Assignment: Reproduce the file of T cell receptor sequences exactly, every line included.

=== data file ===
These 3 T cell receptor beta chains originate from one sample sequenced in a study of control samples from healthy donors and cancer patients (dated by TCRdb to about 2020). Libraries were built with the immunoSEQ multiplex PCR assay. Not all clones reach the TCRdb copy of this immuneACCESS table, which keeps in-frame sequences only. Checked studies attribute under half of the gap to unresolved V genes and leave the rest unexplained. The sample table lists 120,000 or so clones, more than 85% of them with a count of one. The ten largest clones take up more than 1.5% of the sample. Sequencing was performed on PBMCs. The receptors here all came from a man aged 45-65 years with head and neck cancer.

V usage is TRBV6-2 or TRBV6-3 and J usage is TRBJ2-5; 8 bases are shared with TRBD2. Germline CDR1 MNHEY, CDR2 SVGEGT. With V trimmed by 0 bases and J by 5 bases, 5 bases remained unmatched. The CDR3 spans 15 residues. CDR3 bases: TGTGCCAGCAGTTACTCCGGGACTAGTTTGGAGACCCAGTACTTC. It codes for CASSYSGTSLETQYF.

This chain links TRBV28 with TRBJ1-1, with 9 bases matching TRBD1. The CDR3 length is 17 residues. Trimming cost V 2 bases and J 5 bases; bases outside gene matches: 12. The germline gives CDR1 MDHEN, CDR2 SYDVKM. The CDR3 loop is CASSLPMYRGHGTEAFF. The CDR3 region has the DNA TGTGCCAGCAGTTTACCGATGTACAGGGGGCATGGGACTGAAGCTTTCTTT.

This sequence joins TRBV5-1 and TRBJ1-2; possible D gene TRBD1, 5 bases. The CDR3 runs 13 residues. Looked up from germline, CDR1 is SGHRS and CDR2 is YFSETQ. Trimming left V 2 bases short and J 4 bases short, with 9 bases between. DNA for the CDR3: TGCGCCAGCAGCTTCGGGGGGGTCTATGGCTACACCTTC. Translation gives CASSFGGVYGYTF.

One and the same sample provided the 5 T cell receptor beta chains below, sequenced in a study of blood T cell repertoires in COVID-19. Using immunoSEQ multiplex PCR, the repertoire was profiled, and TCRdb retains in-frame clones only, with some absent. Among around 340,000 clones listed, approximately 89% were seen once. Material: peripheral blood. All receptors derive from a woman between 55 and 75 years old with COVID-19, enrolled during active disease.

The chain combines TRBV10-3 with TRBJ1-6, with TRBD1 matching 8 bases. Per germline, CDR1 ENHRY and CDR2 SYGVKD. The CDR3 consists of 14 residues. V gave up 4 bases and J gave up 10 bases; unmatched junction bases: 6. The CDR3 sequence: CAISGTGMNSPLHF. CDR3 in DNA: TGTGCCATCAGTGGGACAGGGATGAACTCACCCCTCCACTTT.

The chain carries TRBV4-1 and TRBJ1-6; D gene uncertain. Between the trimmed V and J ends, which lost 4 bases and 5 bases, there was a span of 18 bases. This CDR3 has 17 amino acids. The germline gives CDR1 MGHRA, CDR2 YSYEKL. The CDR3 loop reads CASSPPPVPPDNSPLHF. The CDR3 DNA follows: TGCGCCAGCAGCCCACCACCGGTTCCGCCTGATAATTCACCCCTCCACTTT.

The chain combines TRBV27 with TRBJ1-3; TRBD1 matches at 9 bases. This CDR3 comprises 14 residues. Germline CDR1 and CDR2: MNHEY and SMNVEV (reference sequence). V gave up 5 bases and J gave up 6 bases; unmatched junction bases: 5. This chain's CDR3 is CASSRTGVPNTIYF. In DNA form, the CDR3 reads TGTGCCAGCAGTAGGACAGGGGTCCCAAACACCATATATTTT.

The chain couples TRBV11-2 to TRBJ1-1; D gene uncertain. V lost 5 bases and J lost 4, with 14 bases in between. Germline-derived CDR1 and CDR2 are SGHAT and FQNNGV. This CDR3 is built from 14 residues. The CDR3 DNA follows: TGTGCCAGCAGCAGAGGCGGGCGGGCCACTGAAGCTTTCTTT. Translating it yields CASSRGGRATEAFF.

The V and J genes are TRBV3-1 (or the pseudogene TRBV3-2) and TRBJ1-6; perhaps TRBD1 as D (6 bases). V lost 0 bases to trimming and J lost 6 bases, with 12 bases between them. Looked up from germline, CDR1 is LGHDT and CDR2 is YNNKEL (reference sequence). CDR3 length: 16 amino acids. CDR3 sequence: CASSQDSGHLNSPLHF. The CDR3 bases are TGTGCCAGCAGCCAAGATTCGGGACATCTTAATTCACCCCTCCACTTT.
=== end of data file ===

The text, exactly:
These 3 T cell receptor beta chains originate from one sample sequenced in a study of control samples from healthy donors and cancer patients (dated by TCRdb to about 2020). Libraries were built with the immunoSEQ multiplex PCR assay. Not all clones reach the TCRdb copy of this immuneACCESS table, which keeps in-frame sequences only. Checked studies attribute under half of the gap to unresolved V genes and leave the rest unexplained. The sample table lists 120,000 or so clones, more than 85% of them with a count of one. The ten largest clones take up more than 1.5% of the sample. Sequencing was performed on PBMCs. The receptors here all came from a man aged 45-65 years with head and neck cancer.

V usage is TRBV6-2 or TRBV6-3 and J usage is TRBJ2-5; 8 bases are shared with TRBD2. Germline CDR1 MNHEY, CDR2 SVGEGT. With V trimmed by 0 bases and J by 5 bases, 5 bases remained unmatched. The CDR3 spans 15 residues. CDR3 bases: TGTGCCAGCAGTTACTCCGGGACTAGTTTGGAGACCCAGTACTTC. It codes for CASSYSGTSLETQYF.

This chain links TRBV28 with TRBJ1-1, with 9 bases matching TRBD1. The CDR3 length is 17 residues. Trimming cost V 2 bases and J 5 bases; bases outside gene matches: 12. The germline gives CDR1 MDHEN, CDR2 SYDVKM. The CDR3 loop is CASSLPMYRGHGTEAFF. The CDR3 region has the DNA TGTGCCAGCAGTTTACCGATGTACAGGGGGCATGGGACTGAAGCTTTCTTT.

This sequence joins TRBV5-1 and TRBJ1-2; possible D gene TRBD1, 5 bases. The CDR3 runs 13 residues. Looked up from germline, CDR1 is SGHRS and CDR2 is YFSETQ. Trimming left V 2 bases short and J 4 bases short, with 9 bases between. DNA for the CDR3: TGCGCCAGCAGCTTCGGGGGGGTCTATGGCTACACCTTC. Translation gives CASSFGGVYGYTF.

One and the same sample provided the 5 T cell receptor beta chains below, sequenced in a study of blood T cell repertoires in COVID-19. Using immunoSEQ multiplex PCR, the repertoire was profiled, and TCRdb retains in-frame clones only, with some absent. Among around 340,000 clones listed, approximately 89% were seen once. Material: peripheral blood. All receptors derive from a woman between 55 and 75 years old with COVID-19, enrolled during active disease.

The chain combines TRBV10-3 with TRBJ1-6, with TRBD1 matching 8 bases. Per germline, CDR1 ENHRY and CDR2 SYGVKD. The CDR3 consists of 14 residues. V gave up 4 bases and J gave up 10 bases; unmatched junction bases: 6. The CDR3 sequence: CAISGTGMNSPLHF. CDR3 in DNA: TGTGCCATCAGTGGGACAGGGATGAACTCACCCCTCCACTTT.

The chain carries TRBV4-1 and TRBJ1-6; D gene uncertain. Between the trimmed V and J ends, which lost 4 bases and 5 bases, there was a span of 18 bases. This CDR3 has 17 amino acids. The germline gives CDR1 MGHRA, CDR2 YSYEKL. The CDR3 loop reads CASSPPPVPPDNSPLHF. The CDR3 DNA follows: TGCGCCAGCAGCCCACCACCGGTTCCGCCTGATAATTCACCCCTCCACTTT.

The chain combines TRBV27 with TRBJ1-3; TRBD1 matches at 9 bases. This CDR3 comprises 14 residues. Germline CDR1 and CDR2: MNHEY and SMNVEV (reference sequence). V gave up 5 bases and J gave up 6 bases; unmatched junction bases: 5. This chain's CDR3 is CASSRTGVPNTIYF. In DNA form, the CDR3 reads TGTGCCAGCAGTAGGACAGGGGTCCCAAACACCATATATTTT.

The chain couples TRBV11-2 to TRBJ1-1; D gene uncertain. V lost 5 bases and J lost 4, with 14 bases in between. Germline-derived CDR1 and CDR2 are SGHAT and FQNNGV. This CDR3 is built from 14 residues. The CDR3 DNA follows: TGTGCCAGCAGCAGAGGCGGGCGGGCCACTGAAGCTTTCTTT. Translating it yields CASSRGGRATEAFF.

The V and J genes are TRBV3-1 (or the pseudogene TRBV3-2) and TRBJ1-6; perhaps TRBD1 as D (6 bases). V lost 0 bases to trimming and J lost 6 bases, with 12 bases between them. Looked up from germline, CDR1 is LGHDT and CDR2 is YNNKEL (reference sequence). CDR3 length: 16 amino acids. CDR3 sequence: CASSQDSGHLNSPLHF. The CDR3 bases are TGTGCCAGCAGCCAAGATTCGGGACATCTTAATTCACCCCTCCACTTT.